Iran Air Fokker 100

Where are the latest Fokker 100 flying in the world?

Regional jet had 283 aircraft produced between 1986 and 1998, but only 66 of them would be active today

Derived from the F.28 jetliner, the Fokker 100 emerged in the 1980s as a successful attempt by the Dutch planemaker to occupy a market niche below jets from Boeing, Airbus and McDonnell Douglas.

With capacity for up to 122 passengers, the regional aircraft offered good comfort, advanced technology, Tay turbofan engines supplied by Rolls-Royce, and a configuration that made it capable of operating in airports without much infrastructure.

The height of the cargo holds made it unnecessary to use luggage handling equipment, the jet came with a retractable ladder on the front door and was capable of taking off from runways of up to 1,600 meters.

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It didn’t take long for Fokker to secure significant orders, including with American Airlines (75 jets) and USAir (40 planes), with its debut in service taking place in April 1988 through Swissair.

Swissair was the Fokker 100 launch customer in 1988 (Aero Icarus)

In the following years, production grew and by 1991 70 of these aircraft were operating, with over 230 orders pending.

Encouraged by the good demand, Fokker started thinking about expanding the family, with projects for a smaller jet (Fokker 70) and a larger one (Fokker 130).

However, the Dutch company preferred to prioritize the smaller capacity variant, aimed at replacing the existing Fokker F.28.

But the Fokker 70, with a higher operating cost, failed amid the company’s financial problems.

In October 1996, a serious accident with a Fokker 100 belonging to the Brazilian airline TAM tarnished the aircraft’s reputation. The jet crashed shortly after takeoff because a reverser opened in flight following an electrical failure.

Alliance Fokker 100 (AA)

The following year came the final blow, with the bankruptcy of Fokker, a legendary manufacturer, but one that could not resist the competition at the end of the century in aviation.

The Fokker 100, however, continued to fly, maintained by a support network that includes companies that survived the manufacturer’s decline.

Despite production ending with 283 aircraft completed, the jet remained in service with major airlines.

In 2024, approaching the 40th anniversary of the inaugural flight, there are at least 66 Fokker 100 active in the world. Two-thirds of these planes fly in Australia, including Qantas, the country’s largest airline.

Another relevant country is Iran, with 14 Fokker, according to Planespotters.

See where the Fokker 100s were flying in May 2024:

Air Niugini (Papua New Guinea) – 4 Fokker 100

The island paradise’s airline operates some of the oldest jets of its kind and has had serious incidents with some of them. This situation is expected to change soon after the arrival of new Airbus A220s.

Air Niugini Fokker 100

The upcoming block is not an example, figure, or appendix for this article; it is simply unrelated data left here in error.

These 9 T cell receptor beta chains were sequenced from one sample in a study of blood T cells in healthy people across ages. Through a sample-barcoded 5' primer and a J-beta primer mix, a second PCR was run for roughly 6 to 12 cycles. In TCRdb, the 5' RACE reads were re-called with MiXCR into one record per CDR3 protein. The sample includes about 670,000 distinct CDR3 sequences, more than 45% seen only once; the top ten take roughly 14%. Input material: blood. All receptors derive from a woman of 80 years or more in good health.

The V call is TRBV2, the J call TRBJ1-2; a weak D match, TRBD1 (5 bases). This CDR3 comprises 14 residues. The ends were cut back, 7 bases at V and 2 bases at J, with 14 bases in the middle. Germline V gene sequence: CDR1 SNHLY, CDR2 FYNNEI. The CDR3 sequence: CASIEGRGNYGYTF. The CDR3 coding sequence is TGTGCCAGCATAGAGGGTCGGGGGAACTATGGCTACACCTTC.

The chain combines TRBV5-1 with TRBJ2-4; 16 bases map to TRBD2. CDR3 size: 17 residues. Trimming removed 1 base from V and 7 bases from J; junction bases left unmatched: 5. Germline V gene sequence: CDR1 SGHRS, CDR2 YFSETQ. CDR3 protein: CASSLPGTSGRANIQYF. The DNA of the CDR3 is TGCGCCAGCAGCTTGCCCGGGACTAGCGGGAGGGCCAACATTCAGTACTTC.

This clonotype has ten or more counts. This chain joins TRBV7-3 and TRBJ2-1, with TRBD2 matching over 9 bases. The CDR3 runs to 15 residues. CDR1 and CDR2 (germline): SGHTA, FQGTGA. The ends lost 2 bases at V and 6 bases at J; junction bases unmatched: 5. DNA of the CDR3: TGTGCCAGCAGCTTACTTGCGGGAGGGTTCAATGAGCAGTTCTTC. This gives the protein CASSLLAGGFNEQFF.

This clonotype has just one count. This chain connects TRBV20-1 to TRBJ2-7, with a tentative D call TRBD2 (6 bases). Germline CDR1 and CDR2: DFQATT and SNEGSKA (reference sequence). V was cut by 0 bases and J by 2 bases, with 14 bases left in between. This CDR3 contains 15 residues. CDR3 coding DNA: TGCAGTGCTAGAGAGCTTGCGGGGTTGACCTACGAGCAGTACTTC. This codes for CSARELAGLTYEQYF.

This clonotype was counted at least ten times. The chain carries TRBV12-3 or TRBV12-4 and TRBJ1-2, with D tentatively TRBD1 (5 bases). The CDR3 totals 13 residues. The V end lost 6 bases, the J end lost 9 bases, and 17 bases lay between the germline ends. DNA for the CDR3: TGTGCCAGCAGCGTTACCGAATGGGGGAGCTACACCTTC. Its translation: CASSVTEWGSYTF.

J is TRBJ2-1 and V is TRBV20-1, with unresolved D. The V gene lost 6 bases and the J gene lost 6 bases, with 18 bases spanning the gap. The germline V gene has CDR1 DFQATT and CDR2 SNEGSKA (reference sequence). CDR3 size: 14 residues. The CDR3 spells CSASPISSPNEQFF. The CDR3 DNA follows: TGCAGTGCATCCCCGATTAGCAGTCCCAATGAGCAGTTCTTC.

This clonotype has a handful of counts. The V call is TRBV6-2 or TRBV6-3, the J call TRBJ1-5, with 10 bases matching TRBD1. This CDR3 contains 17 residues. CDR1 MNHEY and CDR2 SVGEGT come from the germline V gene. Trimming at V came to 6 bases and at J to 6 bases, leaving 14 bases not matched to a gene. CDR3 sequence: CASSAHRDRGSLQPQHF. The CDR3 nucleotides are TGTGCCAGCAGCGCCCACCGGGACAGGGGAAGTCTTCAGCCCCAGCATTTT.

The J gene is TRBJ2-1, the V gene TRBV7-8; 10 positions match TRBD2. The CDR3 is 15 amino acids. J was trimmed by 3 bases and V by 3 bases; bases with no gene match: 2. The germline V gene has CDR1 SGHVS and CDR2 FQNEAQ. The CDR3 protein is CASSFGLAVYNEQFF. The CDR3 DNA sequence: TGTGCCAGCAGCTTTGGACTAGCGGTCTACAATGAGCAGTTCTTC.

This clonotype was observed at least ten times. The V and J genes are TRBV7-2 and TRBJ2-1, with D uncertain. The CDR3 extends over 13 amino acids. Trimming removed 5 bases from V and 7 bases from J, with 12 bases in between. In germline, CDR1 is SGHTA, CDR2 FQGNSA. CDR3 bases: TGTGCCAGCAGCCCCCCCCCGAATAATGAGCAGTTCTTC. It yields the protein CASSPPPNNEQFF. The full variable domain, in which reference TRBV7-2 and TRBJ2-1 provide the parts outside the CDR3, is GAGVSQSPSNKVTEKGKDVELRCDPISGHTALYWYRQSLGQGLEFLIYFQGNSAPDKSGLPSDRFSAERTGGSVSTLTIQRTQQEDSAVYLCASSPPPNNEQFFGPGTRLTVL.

Alliance Airlines (Australia) – 23 Fokker 100

Australian Alliance Airlines is the largest operator of the jet in the world, with 23 active aircraft, in addition to 10 Fokker 70s. It also has five Dutch jets parked, but has been reinforcing the fleet with Embraer E-Jets lately.

Iran Air (Iran) – three Fokker 100

Iran’s largest airline maintains three Fokker 100s in service, but at one time had 20 of them in the fleet.

Iran Aseman (Iran) – three Fokker 100

The small Iranian carrier has four jets, but three active, among its fleet that includes the Boeing 737-400, the ATR 72 and an A340-300.

Virgin Australia Regional Airlines Fokker 100 (Ev Brown)

Karun Airlines (Iran) – three Fokker 100

Karun is a “new” Fokker 100 operator, having received its planes from 2018.

Kish Airlines (Iran) – a Fokker 100

Kish’s main aircraft is the MD-80, of which it has seven jets, but there is a single Fokker 100 available as well.

Alliance Fokker 100 in service with Qantas Link

Premier Airlines (South Sudan) – a Fokker 100

The small African airline has a Fokker 70 and a Fokker 100 in operation and flies to destinations such as Nairobi, Mogadishu and Juba.

QantasLink (Australia) – 15 Fokker 100

Qantas’ regional arm is the second largest operator of the Dutch jet, with 15 planes, taking advantage of the partnership with Alliance.

Skyward Express Fokker 100 (SE)

Qeshm Airlines (Iran) – two Fokker 100

With just 10 aircraft, Qeshm flies two Fokker 100s and three Avro RJ100s, a rival to the Dutch plane.

Skyward Express (Kenya) – three Fokker 100

Another small African operator, which has three Fokker 100s and one Fokker 70.

Kish Airlines Fokker 100 (Aeroprints)

Skippers Aviation (Australia) – two Fokker 100

A regional airline based in Perth, Western Australia, Skippers operates nine turboprops and two Fokker 100s.

Virgin Australia Regional (Australia) – three Fokker 100

Virgin is already in the process of retiring its Fokker 100s, which are being replaced by Boeing 737-700s on a provisional basis. The plan, however, is to operate new generation aircraft such as the A220-100 or the E190-E2.

Centre D’essais En Vol Fokker 100 (Dylan Agbagni)

Center D’essais En Vol (France) – two Fokker 100

The French government maintains two jets for flight testing of electronic equipment.

Slovak Government (Slovakia) – two Fokker 100

An unusual task, the Slovak government has two jets in VIP configuration.

Slovak Government VIP Fokker 100 (Anna Zvereva)


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